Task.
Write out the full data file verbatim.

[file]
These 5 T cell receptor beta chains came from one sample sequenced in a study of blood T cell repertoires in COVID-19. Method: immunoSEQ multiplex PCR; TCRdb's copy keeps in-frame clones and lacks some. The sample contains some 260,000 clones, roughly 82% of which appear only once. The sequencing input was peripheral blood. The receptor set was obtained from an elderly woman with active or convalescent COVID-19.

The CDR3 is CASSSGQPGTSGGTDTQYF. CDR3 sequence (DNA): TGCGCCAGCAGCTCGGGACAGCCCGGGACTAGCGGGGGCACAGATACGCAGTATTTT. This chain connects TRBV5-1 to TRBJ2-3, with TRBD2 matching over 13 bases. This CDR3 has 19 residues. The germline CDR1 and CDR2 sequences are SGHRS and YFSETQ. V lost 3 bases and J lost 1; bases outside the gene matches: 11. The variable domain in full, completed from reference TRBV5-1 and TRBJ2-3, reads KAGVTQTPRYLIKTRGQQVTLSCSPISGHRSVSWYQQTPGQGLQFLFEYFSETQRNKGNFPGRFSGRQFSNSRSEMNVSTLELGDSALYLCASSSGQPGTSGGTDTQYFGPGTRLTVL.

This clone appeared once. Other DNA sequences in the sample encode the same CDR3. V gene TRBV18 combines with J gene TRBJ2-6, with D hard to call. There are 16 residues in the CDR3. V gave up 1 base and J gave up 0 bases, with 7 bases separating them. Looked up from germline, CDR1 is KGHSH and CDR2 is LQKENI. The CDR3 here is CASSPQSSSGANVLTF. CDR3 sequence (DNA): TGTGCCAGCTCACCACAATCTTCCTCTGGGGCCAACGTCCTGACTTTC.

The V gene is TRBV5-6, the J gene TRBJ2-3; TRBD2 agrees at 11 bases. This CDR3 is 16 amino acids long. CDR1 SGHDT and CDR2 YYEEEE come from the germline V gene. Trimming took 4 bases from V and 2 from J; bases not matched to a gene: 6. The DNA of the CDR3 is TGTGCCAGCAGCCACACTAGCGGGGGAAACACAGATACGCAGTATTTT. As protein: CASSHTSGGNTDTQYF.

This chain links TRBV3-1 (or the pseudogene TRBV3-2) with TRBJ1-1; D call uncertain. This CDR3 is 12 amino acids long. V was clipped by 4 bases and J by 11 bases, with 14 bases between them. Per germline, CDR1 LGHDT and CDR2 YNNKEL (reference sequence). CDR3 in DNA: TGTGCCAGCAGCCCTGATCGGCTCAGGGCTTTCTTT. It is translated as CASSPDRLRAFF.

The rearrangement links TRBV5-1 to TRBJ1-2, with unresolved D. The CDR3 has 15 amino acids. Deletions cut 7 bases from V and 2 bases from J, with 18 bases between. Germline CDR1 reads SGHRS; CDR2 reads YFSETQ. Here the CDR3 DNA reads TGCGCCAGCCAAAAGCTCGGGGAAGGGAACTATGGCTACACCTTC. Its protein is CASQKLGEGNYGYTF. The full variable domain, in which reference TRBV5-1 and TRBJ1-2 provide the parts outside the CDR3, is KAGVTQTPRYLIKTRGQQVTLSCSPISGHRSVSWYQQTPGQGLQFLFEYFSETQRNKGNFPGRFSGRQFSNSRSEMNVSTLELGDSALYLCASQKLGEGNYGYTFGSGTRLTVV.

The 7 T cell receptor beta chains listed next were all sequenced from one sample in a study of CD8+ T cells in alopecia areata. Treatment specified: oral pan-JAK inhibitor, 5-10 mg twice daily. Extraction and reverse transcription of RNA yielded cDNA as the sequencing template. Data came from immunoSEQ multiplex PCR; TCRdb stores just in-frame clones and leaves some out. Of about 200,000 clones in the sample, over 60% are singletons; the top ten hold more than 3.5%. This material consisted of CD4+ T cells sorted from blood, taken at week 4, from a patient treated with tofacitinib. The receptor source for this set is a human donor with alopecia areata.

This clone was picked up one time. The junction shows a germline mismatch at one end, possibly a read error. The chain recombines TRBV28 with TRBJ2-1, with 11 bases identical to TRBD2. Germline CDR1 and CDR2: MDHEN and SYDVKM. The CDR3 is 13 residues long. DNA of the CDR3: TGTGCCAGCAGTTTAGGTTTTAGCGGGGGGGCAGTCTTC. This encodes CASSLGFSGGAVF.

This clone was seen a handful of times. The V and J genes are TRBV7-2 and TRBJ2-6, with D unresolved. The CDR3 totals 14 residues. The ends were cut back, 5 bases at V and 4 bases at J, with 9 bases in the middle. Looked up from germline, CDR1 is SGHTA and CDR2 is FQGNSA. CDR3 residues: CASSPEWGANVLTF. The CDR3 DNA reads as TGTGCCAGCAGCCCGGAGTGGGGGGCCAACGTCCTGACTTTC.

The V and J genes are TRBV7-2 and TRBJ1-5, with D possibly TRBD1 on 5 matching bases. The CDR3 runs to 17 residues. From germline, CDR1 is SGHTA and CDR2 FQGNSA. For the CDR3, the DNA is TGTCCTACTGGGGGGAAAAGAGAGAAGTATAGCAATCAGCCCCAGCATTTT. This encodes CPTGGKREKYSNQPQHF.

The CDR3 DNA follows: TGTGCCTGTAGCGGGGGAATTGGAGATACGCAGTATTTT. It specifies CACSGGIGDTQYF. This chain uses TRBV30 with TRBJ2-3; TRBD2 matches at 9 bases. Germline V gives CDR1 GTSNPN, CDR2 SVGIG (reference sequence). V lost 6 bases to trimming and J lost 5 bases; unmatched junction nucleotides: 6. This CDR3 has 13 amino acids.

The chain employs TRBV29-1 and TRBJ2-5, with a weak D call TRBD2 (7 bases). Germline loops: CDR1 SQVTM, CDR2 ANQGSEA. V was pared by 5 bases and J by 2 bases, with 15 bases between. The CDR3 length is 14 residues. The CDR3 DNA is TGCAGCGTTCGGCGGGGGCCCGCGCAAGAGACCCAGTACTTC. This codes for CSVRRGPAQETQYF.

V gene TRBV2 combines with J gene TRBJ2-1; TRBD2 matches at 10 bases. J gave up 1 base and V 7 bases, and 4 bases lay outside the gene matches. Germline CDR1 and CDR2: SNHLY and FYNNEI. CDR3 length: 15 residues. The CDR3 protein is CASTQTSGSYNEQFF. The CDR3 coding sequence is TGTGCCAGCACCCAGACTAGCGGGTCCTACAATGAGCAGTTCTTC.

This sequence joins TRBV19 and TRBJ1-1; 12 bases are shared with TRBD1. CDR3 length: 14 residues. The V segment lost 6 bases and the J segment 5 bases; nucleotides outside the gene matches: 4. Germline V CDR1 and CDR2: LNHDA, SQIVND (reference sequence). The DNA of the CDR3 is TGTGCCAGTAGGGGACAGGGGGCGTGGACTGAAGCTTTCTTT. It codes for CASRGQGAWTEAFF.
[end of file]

These 5 T cell receptor beta chains came from one sample sequenced in a study of blood T cell repertoires in COVID-19. Method: immunoSEQ multiplex PCR; TCRdb's copy keeps in-frame clones and lacks some. The sample contains some 260,000 clones, roughly 82% of which appear only once. The sequencing input was peripheral blood. The receptor set was obtained from an elderly woman with active or convalescent COVID-19.

The CDR3 is CASSSGQPGTSGGTDTQYF. CDR3 sequence (DNA): TGCGCCAGCAGCTCGGGACAGCCCGGGACTAGCGGGGGCACAGATACGCAGTATTTT. This chain connects TRBV5-1 to TRBJ2-3, with TRBD2 matching over 13 bases. This CDR3 has 19 residues. The germline CDR1 and CDR2 sequences are SGHRS and YFSETQ. V lost 3 bases and J lost 1; bases outside the gene matches: 11. The variable domain in full, completed from reference TRBV5-1 and TRBJ2-3, reads KAGVTQTPRYLIKTRGQQVTLSCSPISGHRSVSWYQQTPGQGLQFLFEYFSETQRNKGNFPGRFSGRQFSNSRSEMNVSTLELGDSALYLCASSSGQPGTSGGTDTQYFGPGTRLTVL.

This clone appeared once. Other DNA sequences in the sample encode the same CDR3. V gene TRBV18 combines with J gene TRBJ2-6, with D hard to call. There are 16 residues in the CDR3. V gave up 1 base and J gave up 0 bases, with 7 bases separating them. Looked up from germline, CDR1 is KGHSH and CDR2 is LQKENI. The CDR3 here is CASSPQSSSGANVLTF. CDR3 sequence (DNA): TGTGCCAGCTCACCACAATCTTCCTCTGGGGCCAACGTCCTGACTTTC.

The V gene is TRBV5-6, the J gene TRBJ2-3; TRBD2 agrees at 11 bases. This CDR3 is 16 amino acids long. CDR1 SGHDT and CDR2 YYEEEE come from the germline V gene. Trimming took 4 bases from V and 2 from J; bases not matched to a gene: 6. The DNA of the CDR3 is TGTGCCAGCAGCCACACTAGCGGGGGAAACACAGATACGCAGTATTTT. As protein: CASSHTSGGNTDTQYF.

This chain links TRBV3-1 (or the pseudogene TRBV3-2) with TRBJ1-1; D call uncertain. This CDR3 is 12 amino acids long. V was clipped by 4 bases and J by 11 bases, with 14 bases between them. Per germline, CDR1 LGHDT and CDR2 YNNKEL (reference sequence). CDR3 in DNA: TGTGCCAGCAGCCCTGATCGGCTCAGGGCTTTCTTT. It is translated as CASSPDRLRAFF.

The rearrangement links TRBV5-1 to TRBJ1-2, with unresolved D. The CDR3 has 15 amino acids. Deletions cut 7 bases from V and 2 bases from J, with 18 bases between. Germline CDR1 reads SGHRS; CDR2 reads YFSETQ. Here the CDR3 DNA reads TGCGCCAGCCAAAAGCTCGGGGAAGGGAACTATGGCTACACCTTC. Its protein is CASQKLGEGNYGYTF. The full variable domain, in which reference TRBV5-1 and TRBJ1-2 provide the parts outside the CDR3, is KAGVTQTPRYLIKTRGQQVTLSCSPISGHRSVSWYQQTPGQGLQFLFEYFSETQRNKGNFPGRFSGRQFSNSRSEMNVSTLELGDSALYLCASQKLGEGNYGYTFGSGTRLTVV.

The 7 T cell receptor beta chains listed next were all sequenced from one sample in a study of CD8+ T cells in alopecia areata. Treatment specified: oral pan-JAK inhibitor, 5-10 mg twice daily. Extraction and reverse transcription of RNA yielded cDNA as the sequencing template. Data came from immunoSEQ multiplex PCR; TCRdb stores just in-frame clones and leaves some out. Of about 200,000 clones in the sample, over 60% are singletons; the top ten hold more than 3.5%. This material consisted of CD4+ T cells sorted from blood, taken at week 4, from a patient treated with tofacitinib. The receptor source for this set is a human donor with alopecia areata.

This clone was picked up one time. The junction shows a germline mismatch at one end, possibly a read error. The chain recombines TRBV28 with TRBJ2-1, with 11 bases identical to TRBD2. Germline CDR1 and CDR2: MDHEN and SYDVKM. The CDR3 is 13 residues long. DNA of the CDR3: TGTGCCAGCAGTTTAGGTTTTAGCGGGGGGGCAGTCTTC. This encodes CASSLGFSGGAVF.

This clone was seen a handful of times. The V and J genes are TRBV7-2 and TRBJ2-6, with D unresolved. The CDR3 totals 14 residues. The ends were cut back, 5 bases at V and 4 bases at J, with 9 bases in the middle. Looked up from germline, CDR1 is SGHTA and CDR2 is FQGNSA. CDR3 residues: CASSPEWGANVLTF. The CDR3 DNA reads as TGTGCCAGCAGCCCGGAGTGGGGGGCCAACGTCCTGACTTTC.

The V and J genes are TRBV7-2 and TRBJ1-5, with D possibly TRBD1 on 5 matching bases. The CDR3 runs to 17 residues. From germline, CDR1 is SGHTA and CDR2 FQGNSA. For the CDR3, the DNA is TGTCCTACTGGGGGGAAAAGAGAGAAGTATAGCAATCAGCCCCAGCATTTT. This encodes CPTGGKREKYSNQPQHF.

The CDR3 DNA follows: TGTGCCTGTAGCGGGGGAATTGGAGATACGCAGTATTTT. It specifies CACSGGIGDTQYF. This chain uses TRBV30 with TRBJ2-3; TRBD2 matches at 9 bases. Germline V gives CDR1 GTSNPN, CDR2 SVGIG (reference sequence). V lost 6 bases to trimming and J lost 5 bases; unmatched junction nucleotides: 6. This CDR3 has 13 amino acids.

The chain employs TRBV29-1 and TRBJ2-5, with a weak D call TRBD2 (7 bases). Germline loops: CDR1 SQVTM, CDR2 ANQGSEA. V was pared by 5 bases and J by 2 bases, with 15 bases between. The CDR3 length is 14 residues. The CDR3 DNA is TGCAGCGTTCGGCGGGGGCCCGCGCAAGAGACCCAGTACTTC. This codes for CSVRRGPAQETQYF.

V gene TRBV2 combines with J gene TRBJ2-1; TRBD2 matches at 10 bases. J gave up 1 base and V 7 bases, and 4 bases lay outside the gene matches. Germline CDR1 and CDR2: SNHLY and FYNNEI. CDR3 length: 15 residues. The CDR3 protein is CASTQTSGSYNEQFF. The CDR3 coding sequence is TGTGCCAGCACCCAGACTAGCGGGTCCTACAATGAGCAGTTCTTC.

This sequence joins TRBV19 and TRBJ1-1; 12 bases are shared with TRBD1. CDR3 length: 14 residues. The V segment lost 6 bases and the J segment 5 bases; nucleotides outside the gene matches: 4. Germline V CDR1 and CDR2: LNHDA, SQIVND (reference sequence). The DNA of the CDR3 is TGTGCCAGTAGGGGACAGGGGGCGTGGACTGAAGCTTTCTTT. It codes for CASRGQGAWTEAFF.